Amberism said...

I do, and have done, nothing. My kids (because they all to compete, I suspect) vary wildly in their favorite parent. Sometimes that decision is clearly just so they can control the current situation and has nothing to do with who is the favorite. We also have the grandparent element, too. My Mom is defintely in the mix, and is the top dog in Claire's mind.

Callum used to get very possessive of my grandmother (his great-grandmother). Before my Mom moved here, my Grandma was the biggest 'other' adult in his life, and he was not going to share her with Claire. Period. End of story.

That said, I am Anna's all. Steve will be holding her and she will be screaming like death is upon her so we assume she's hungry. I take her and crisis averted. The other kids never did this, Steve was just as good as Mama when they were sick/hurt/sad and especially when they were little because they could snuggle into his chest and he was WARM. Not Anna. Only me. And I agree with you, it's tough because man, sometimes I just want to pee.

again, I offer no advice, I just talk about myself ;)

Anonymous said...

I wonder if part of her paradigm is operating on activities in a one-on-one, rather than as groups. It might be helpful for you to discuss how she is in childcare, as well... she has only one adult there too? Do they encourage peers helping one another? Is it always adult female percieved as helping the children? What about when she is with grandparents? Would Gwen seeing Chris help you with things change her perspective? What about you inviting third parties into play times? What about preparing her ahead of time for changes in routine? (Travelling home :"When we have dinner tonight, I'll be very busy cooking, so Dada is going to help you with your bib." While cooking: "Gwen, it's time to choose a bib, so Dada can help you get it on!") Just some things to ponder.


adequatemom said...

J, those are all *fantastic* suggestions. Thank you as always for your insight. I had never considered how the single-(female)-caregiver dynamic might be affecting Gwen's perspective.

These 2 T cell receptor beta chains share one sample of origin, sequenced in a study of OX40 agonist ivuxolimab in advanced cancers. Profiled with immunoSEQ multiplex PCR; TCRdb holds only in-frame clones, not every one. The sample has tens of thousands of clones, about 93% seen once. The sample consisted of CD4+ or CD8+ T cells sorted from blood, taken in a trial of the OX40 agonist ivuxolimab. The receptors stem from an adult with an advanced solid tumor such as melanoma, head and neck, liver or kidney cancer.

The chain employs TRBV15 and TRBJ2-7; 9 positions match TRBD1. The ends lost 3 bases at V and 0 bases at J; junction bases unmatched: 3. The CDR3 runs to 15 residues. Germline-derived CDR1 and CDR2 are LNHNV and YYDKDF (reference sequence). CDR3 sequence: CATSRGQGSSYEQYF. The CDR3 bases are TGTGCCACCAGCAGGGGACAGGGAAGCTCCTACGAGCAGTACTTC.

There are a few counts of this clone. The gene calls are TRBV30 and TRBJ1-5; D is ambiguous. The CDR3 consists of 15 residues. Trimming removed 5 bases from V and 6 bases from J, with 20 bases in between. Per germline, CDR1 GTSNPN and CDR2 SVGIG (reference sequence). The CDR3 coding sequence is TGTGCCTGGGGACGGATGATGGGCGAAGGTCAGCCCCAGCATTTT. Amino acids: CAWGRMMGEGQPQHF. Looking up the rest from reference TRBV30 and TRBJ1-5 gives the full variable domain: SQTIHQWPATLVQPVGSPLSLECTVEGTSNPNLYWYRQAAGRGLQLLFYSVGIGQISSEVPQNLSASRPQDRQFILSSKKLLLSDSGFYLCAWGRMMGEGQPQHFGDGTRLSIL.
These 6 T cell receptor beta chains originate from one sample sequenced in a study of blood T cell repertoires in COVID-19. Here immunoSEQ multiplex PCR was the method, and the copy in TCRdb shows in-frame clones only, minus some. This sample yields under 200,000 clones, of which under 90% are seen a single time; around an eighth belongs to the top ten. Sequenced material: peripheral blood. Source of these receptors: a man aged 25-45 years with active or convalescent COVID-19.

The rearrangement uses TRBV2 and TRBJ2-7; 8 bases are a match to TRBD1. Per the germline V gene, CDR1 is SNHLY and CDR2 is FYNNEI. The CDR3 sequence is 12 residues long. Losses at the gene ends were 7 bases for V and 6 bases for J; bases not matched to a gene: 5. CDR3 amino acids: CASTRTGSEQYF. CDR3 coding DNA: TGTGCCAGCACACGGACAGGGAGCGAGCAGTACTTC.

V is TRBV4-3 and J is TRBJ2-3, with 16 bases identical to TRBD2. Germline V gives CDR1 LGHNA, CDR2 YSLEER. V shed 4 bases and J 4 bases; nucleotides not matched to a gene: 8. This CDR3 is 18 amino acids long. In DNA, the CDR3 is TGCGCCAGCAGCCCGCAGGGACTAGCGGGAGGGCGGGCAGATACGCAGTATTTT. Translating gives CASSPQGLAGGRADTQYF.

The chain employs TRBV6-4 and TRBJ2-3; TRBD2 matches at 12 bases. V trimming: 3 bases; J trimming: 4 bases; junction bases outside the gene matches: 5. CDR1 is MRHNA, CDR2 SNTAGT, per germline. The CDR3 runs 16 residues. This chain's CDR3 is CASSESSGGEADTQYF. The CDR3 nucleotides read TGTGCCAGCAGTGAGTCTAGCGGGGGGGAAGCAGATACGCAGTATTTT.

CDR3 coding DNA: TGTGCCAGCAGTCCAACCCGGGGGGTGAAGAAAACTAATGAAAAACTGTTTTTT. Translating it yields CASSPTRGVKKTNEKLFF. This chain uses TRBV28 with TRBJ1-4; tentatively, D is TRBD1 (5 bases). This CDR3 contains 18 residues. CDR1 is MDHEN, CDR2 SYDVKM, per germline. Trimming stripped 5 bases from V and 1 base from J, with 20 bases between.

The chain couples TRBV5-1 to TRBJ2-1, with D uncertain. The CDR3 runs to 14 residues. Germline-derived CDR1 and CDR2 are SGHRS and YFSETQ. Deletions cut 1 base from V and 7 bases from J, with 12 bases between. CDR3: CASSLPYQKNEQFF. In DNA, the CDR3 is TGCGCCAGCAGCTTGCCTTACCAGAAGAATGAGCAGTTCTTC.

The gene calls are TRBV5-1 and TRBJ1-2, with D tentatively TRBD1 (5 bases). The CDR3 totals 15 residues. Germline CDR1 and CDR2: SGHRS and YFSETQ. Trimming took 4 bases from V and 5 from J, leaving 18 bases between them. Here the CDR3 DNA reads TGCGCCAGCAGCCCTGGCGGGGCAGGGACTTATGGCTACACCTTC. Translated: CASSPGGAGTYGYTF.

Amber, I think "I offer no advice, I just talk about myself" is just awesome blogosphere etiquette and should perhaps be my blog tagline. Everyone's experience is so different that really, all you can do is share your own and see if someone else can take anything from it. Your description of Anna's behaviour with Steve/you is *exactly* how Gwen was at that stage, and man it sucked. At this stage there's a part of me that *likes* being preferred (except when it's about interrupting me) and so I don't mess with it much - but man, I can only imagine how Chris feels.

Thanks for your input!

Surprised Suburban Wife said...

Oh wow, we are going through EXACTLY the same thing with Megan. We had chalked it up to her anxiety about the upcoming baby sister, but reading this has actually helped me to realize it's probably just a phase that two year olds go through. I could (and should!) write miles about all the examples I have that are just like yours...but instead I'll thank you for capturing what we're going through so succinctly and perfectly:)

Good luck!

Karen MEG said...

I, like Amber, don't do anything either. And my kids have cycled from favouring one parent, to the other, and back... like the wind, actually. Although when they're hurt, hungry, sad.... they'll come to me. And ironically I'm not the one who's the most sympathetic a lot of the time. I suppose, though, that there is only one Mama as far as they're concerned.

When they were both very young, as in babies and toddlers, they did naturally come to me all the time, and before they started showing their Dad a bit more love, he did feel hurt. He used to tell me about it, but he understood the natural dynamic, and that they eventually would come around.

And they have, with a vengeance. Sometimes it's like "I want DADDY to help me brush my teeth and put me to bed... NOW!!!!" and he wonders what he ever complained about :).

Great blog. Very insightful ... you must be a student or something ;)!


Related Posts with Thumbnails